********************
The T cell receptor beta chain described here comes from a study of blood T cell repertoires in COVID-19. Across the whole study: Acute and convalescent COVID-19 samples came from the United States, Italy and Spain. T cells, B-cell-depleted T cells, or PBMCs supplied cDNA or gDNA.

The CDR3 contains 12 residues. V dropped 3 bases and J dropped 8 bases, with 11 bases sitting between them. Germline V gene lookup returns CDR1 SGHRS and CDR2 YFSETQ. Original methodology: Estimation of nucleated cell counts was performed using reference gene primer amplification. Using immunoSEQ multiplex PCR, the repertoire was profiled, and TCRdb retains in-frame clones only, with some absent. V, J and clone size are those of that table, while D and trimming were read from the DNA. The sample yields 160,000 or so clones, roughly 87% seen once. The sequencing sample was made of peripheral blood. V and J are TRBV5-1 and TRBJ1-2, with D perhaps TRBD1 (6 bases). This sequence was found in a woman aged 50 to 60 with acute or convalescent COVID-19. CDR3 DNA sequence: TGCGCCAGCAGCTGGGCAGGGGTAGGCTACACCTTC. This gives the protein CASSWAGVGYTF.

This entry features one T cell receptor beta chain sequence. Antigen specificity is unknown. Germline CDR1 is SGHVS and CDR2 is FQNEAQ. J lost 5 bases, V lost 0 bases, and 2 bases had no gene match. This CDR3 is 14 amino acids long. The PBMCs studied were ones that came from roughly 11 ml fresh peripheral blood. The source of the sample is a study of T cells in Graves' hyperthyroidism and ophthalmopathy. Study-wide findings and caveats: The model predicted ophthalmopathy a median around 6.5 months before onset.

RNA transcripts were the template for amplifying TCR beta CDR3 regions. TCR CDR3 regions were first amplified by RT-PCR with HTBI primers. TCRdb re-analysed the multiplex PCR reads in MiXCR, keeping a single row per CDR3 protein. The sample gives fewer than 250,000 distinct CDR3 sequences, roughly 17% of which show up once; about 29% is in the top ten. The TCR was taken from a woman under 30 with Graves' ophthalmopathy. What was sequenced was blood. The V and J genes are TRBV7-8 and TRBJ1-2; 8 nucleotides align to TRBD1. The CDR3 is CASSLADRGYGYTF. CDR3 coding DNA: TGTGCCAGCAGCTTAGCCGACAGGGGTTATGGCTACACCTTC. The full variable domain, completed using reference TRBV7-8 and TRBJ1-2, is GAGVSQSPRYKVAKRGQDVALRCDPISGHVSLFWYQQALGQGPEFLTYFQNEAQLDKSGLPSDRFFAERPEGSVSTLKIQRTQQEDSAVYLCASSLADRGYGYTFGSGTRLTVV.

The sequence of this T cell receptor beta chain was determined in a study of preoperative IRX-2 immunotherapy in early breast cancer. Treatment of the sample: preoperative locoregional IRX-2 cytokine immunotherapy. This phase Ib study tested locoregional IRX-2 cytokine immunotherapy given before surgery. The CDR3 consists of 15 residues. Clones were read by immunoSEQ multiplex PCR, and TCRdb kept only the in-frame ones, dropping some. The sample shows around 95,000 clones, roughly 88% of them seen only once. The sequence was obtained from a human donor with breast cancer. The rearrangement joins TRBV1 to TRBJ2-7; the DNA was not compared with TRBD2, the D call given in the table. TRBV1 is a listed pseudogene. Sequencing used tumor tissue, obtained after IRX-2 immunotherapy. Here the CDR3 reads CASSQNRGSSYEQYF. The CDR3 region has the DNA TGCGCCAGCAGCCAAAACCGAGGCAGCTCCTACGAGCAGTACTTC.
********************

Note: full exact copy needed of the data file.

The T cell receptor beta chain described here comes from a study of blood T cell repertoires in COVID-19. Across the whole study: Acute and convalescent COVID-19 samples came from the United States, Italy and Spain. T cells, B-cell-depleted T cells, or PBMCs supplied cDNA or gDNA.

The CDR3 contains 12 residues. V dropped 3 bases and J dropped 8 bases, with 11 bases sitting between them. Germline V gene lookup returns CDR1 SGHRS and CDR2 YFSETQ. Original methodology: Estimation of nucleated cell counts was performed using reference gene primer amplification. Using immunoSEQ multiplex PCR, the repertoire was profiled, and TCRdb retains in-frame clones only, with some absent. V, J and clone size are those of that table, while D and trimming were read from the DNA. The sample yields 160,000 or so clones, roughly 87% seen once. The sequencing sample was made of peripheral blood. V and J are TRBV5-1 and TRBJ1-2, with D perhaps TRBD1 (6 bases). This sequence was found in a woman aged 50 to 60 with acute or convalescent COVID-19. CDR3 DNA sequence: TGCGCCAGCAGCTGGGCAGGGGTAGGCTACACCTTC. This gives the protein CASSWAGVGYTF.

This entry features one T cell receptor beta chain sequence. Antigen specificity is unknown. Germline CDR1 is SGHVS and CDR2 is FQNEAQ. J lost 5 bases, V lost 0 bases, and 2 bases had no gene match. This CDR3 is 14 amino acids long. The PBMCs studied were ones that came from roughly 11 ml fresh peripheral blood. The source of the sample is a study of T cells in Graves' hyperthyroidism and ophthalmopathy. Study-wide findings and caveats: The model predicted ophthalmopathy a median around 6.5 months before onset.

RNA transcripts were the template for amplifying TCR beta CDR3 regions. TCR CDR3 regions were first amplified by RT-PCR with HTBI primers. TCRdb re-analysed the multiplex PCR reads in MiXCR, keeping a single row per CDR3 protein. The sample gives fewer than 250,000 distinct CDR3 sequences, roughly 17% of which show up once; about 29% is in the top ten. The TCR was taken from a woman under 30 with Graves' ophthalmopathy. What was sequenced was blood. The V and J genes are TRBV7-8 and TRBJ1-2; 8 nucleotides align to TRBD1. The CDR3 is CASSLADRGYGYTF. CDR3 coding DNA: TGTGCCAGCAGCTTAGCCGACAGGGGTTATGGCTACACCTTC. The full variable domain, completed using reference TRBV7-8 and TRBJ1-2, is GAGVSQSPRYKVAKRGQDVALRCDPISGHVSLFWYQQALGQGPEFLTYFQNEAQLDKSGLPSDRFFAERPEGSVSTLKIQRTQQEDSAVYLCASSLADRGYGYTFGSGTRLTVV.

The sequence of this T cell receptor beta chain was determined in a study of preoperative IRX-2 immunotherapy in early breast cancer. Treatment of the sample: preoperative locoregional IRX-2 cytokine immunotherapy. This phase Ib study tested locoregional IRX-2 cytokine immunotherapy given before surgery. The CDR3 consists of 15 residues. Clones were read by immunoSEQ multiplex PCR, and TCRdb kept only the in-frame ones, dropping some. The sample shows around 95,000 clones, roughly 88% of them seen only once. The sequence was obtained from a human donor with breast cancer. The rearrangement joins TRBV1 to TRBJ2-7; the DNA was not compared with TRBD2, the D call given in the table. TRBV1 is a listed pseudogene. Sequencing used tumor tissue, obtained after IRX-2 immunotherapy. Here the CDR3 reads CASSQNRGSSYEQYF. The CDR3 region has the DNA TGCGCCAGCAGCCAAAACCGAGGCAGCTCCTACGAGCAGTACTTC.